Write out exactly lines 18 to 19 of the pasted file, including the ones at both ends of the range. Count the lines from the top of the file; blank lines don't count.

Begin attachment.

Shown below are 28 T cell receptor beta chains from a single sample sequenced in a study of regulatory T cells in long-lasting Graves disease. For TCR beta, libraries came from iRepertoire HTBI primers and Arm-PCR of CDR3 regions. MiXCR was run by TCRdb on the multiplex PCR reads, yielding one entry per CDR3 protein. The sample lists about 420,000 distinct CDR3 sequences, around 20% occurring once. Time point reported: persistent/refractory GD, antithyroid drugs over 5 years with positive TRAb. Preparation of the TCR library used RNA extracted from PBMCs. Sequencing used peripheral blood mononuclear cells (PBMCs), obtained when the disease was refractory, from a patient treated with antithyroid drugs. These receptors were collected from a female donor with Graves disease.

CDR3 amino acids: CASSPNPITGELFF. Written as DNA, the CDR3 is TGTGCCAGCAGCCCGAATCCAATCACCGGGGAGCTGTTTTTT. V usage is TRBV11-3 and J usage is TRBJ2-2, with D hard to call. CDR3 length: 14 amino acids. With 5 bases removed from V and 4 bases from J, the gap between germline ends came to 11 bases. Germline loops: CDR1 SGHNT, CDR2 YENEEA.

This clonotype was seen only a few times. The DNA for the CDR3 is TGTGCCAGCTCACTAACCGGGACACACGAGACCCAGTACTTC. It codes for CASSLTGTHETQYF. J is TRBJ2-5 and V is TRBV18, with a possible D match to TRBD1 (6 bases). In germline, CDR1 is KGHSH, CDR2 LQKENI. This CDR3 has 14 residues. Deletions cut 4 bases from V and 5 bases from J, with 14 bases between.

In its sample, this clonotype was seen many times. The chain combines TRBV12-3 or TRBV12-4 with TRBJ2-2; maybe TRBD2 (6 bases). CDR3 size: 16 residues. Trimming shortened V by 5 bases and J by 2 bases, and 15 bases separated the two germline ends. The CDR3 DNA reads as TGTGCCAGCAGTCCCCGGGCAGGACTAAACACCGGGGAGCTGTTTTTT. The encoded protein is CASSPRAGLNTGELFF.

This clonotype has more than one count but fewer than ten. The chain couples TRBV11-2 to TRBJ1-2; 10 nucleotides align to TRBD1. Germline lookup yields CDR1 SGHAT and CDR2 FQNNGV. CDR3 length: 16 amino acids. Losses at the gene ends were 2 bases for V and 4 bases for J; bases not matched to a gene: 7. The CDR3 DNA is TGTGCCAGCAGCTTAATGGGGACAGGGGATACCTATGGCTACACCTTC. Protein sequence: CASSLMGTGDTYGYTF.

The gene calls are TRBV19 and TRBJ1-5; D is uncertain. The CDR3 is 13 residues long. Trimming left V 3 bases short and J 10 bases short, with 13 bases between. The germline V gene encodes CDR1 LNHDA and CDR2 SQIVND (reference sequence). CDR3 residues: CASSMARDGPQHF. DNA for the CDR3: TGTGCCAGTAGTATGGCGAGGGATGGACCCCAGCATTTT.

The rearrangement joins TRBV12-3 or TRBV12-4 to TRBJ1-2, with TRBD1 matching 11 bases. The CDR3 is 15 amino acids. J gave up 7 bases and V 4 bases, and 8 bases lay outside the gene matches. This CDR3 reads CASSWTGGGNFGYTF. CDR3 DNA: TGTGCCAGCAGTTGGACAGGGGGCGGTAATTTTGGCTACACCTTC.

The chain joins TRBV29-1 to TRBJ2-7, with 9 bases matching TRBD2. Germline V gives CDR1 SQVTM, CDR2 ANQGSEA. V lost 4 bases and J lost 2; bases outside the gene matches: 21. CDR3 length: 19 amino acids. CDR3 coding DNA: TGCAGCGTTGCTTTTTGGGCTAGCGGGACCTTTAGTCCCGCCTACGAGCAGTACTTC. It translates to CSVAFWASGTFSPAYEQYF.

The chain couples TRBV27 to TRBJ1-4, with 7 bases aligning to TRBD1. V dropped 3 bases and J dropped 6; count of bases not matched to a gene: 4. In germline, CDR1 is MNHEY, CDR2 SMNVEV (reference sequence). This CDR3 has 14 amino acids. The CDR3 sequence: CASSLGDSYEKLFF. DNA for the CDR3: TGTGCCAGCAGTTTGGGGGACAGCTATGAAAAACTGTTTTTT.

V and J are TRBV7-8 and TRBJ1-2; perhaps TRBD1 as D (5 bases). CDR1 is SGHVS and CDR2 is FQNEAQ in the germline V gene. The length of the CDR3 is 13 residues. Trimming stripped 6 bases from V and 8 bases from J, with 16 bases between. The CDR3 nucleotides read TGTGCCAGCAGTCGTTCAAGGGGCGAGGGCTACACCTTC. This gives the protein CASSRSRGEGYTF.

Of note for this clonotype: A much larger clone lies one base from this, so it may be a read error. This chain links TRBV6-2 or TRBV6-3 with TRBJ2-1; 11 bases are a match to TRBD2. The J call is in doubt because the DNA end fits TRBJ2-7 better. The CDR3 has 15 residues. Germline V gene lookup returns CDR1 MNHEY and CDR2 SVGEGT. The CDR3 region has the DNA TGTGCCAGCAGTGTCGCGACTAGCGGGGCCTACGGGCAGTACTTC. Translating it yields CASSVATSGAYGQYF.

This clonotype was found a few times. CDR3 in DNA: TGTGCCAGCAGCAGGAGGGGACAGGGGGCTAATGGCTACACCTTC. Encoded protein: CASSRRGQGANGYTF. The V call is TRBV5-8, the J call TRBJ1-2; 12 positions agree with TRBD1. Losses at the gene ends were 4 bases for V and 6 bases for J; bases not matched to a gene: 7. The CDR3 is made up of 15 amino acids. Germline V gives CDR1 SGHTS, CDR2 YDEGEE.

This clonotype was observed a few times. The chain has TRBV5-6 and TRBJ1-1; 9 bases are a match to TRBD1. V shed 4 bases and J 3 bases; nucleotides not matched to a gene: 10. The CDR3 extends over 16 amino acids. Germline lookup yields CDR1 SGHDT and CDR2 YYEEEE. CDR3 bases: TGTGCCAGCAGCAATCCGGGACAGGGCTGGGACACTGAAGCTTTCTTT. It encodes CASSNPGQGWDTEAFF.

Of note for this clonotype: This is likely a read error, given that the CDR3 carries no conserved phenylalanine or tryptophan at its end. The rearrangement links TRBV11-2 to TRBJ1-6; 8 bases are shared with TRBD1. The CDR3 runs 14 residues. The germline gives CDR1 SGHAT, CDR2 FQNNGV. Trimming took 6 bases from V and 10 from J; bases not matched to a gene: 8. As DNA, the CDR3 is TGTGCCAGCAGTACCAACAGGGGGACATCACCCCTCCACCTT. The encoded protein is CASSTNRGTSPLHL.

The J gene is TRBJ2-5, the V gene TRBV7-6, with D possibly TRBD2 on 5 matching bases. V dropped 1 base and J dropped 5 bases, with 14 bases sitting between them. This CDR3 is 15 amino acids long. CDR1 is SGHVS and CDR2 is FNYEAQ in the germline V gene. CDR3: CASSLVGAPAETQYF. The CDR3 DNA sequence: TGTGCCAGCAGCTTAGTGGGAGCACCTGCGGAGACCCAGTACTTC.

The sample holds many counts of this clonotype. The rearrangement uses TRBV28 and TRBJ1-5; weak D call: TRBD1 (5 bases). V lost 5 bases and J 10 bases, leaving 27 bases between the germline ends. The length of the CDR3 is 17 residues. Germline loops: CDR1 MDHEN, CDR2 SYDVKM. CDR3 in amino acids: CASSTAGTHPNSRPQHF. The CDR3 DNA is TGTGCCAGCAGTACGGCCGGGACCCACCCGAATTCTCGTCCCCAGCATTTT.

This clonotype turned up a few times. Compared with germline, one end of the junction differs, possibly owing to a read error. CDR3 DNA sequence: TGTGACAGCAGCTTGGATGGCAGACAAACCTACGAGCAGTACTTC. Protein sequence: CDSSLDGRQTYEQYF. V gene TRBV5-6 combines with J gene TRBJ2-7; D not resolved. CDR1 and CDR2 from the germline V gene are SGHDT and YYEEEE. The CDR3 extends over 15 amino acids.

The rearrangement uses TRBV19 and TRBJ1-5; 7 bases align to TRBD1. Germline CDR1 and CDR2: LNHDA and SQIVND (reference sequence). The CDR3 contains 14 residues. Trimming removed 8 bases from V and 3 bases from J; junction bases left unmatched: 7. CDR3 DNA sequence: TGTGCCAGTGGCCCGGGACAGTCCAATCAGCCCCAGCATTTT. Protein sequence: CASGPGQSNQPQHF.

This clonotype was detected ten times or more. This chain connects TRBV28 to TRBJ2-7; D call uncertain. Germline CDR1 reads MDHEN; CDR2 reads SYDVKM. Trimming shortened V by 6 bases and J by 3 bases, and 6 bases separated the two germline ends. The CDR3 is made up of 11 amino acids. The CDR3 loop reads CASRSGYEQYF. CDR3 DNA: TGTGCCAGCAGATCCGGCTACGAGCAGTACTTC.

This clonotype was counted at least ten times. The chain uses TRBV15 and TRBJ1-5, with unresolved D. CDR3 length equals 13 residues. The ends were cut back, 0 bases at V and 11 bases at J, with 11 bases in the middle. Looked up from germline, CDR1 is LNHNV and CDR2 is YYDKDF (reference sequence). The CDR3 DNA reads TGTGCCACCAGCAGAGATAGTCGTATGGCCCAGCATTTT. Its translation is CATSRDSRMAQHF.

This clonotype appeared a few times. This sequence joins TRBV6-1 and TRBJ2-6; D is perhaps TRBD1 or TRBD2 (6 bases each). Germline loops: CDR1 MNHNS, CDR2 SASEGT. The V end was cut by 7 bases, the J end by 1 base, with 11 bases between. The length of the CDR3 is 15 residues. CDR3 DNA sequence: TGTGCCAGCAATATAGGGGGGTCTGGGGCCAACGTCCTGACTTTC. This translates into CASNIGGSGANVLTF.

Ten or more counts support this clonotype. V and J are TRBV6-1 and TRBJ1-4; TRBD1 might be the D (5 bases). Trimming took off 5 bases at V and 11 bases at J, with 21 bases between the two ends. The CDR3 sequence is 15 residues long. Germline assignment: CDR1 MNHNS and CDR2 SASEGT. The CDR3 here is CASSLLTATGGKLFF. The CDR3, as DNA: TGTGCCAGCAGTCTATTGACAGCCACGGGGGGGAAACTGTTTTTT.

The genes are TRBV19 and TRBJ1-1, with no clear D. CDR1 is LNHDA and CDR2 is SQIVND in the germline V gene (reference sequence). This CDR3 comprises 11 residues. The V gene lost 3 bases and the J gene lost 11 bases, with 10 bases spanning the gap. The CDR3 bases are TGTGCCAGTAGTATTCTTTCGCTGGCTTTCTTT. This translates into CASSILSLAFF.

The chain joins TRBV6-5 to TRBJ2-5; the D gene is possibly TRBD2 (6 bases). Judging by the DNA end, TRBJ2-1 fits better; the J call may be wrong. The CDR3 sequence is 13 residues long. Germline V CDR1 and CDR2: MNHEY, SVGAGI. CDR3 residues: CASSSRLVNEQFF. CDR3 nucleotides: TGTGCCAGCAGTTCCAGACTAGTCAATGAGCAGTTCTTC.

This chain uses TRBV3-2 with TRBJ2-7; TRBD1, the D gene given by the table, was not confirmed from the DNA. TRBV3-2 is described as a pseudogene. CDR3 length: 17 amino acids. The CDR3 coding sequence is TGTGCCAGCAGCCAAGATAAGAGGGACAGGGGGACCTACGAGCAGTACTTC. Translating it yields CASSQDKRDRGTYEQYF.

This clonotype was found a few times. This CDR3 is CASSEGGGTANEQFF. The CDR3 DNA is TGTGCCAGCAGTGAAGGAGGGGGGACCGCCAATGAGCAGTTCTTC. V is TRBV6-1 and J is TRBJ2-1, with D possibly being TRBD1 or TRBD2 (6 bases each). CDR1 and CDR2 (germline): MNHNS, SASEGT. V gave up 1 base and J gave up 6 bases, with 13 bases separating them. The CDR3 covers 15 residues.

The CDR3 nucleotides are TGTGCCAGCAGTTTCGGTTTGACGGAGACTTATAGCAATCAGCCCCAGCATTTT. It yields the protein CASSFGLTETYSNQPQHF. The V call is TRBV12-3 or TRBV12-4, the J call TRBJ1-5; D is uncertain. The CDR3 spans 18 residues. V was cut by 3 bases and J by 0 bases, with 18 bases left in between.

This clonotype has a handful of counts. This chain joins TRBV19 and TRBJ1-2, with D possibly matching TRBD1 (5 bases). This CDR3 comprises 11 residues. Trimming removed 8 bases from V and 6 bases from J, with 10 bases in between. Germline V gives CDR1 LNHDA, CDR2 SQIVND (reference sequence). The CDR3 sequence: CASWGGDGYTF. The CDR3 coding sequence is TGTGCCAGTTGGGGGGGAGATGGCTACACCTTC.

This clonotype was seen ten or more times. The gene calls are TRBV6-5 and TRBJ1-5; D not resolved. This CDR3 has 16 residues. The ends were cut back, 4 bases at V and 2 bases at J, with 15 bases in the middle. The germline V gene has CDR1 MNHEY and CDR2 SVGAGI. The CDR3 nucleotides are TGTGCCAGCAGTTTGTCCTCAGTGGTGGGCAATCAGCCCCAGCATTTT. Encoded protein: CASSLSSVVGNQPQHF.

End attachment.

The rearrangement uses TRBV19 and TRBJ1-5; 7 bases align to TRBD1. Germline CDR1 and CDR2: LNHDA and SQIVND (reference sequence). The CDR3 contains 14 residues. Trimming removed 8 bases from V and 3 bases from J; junction bases left unmatched: 7. CDR3 DNA sequence: TGTGCCAGTGGCCCGGGACAGTCCAATCAGCCCCAGCATTTT. Protein sequence: CASGPGQSNQPQHF.

This clonotype was detected ten times or more. This chain connects TRBV28 to TRBJ2-7; D call uncertain. Germline CDR1 reads MDHEN; CDR2 reads SYDVKM. Trimming shortened V by 6 bases and J by 3 bases, and 6 bases separated the two germline ends. The CDR3 is made up of 11 amino acids. The CDR3 loop reads CASRSGYEQYF. CDR3 DNA: TGTGCCAGCAGATCCGGCTACGAGCAGTACTTC.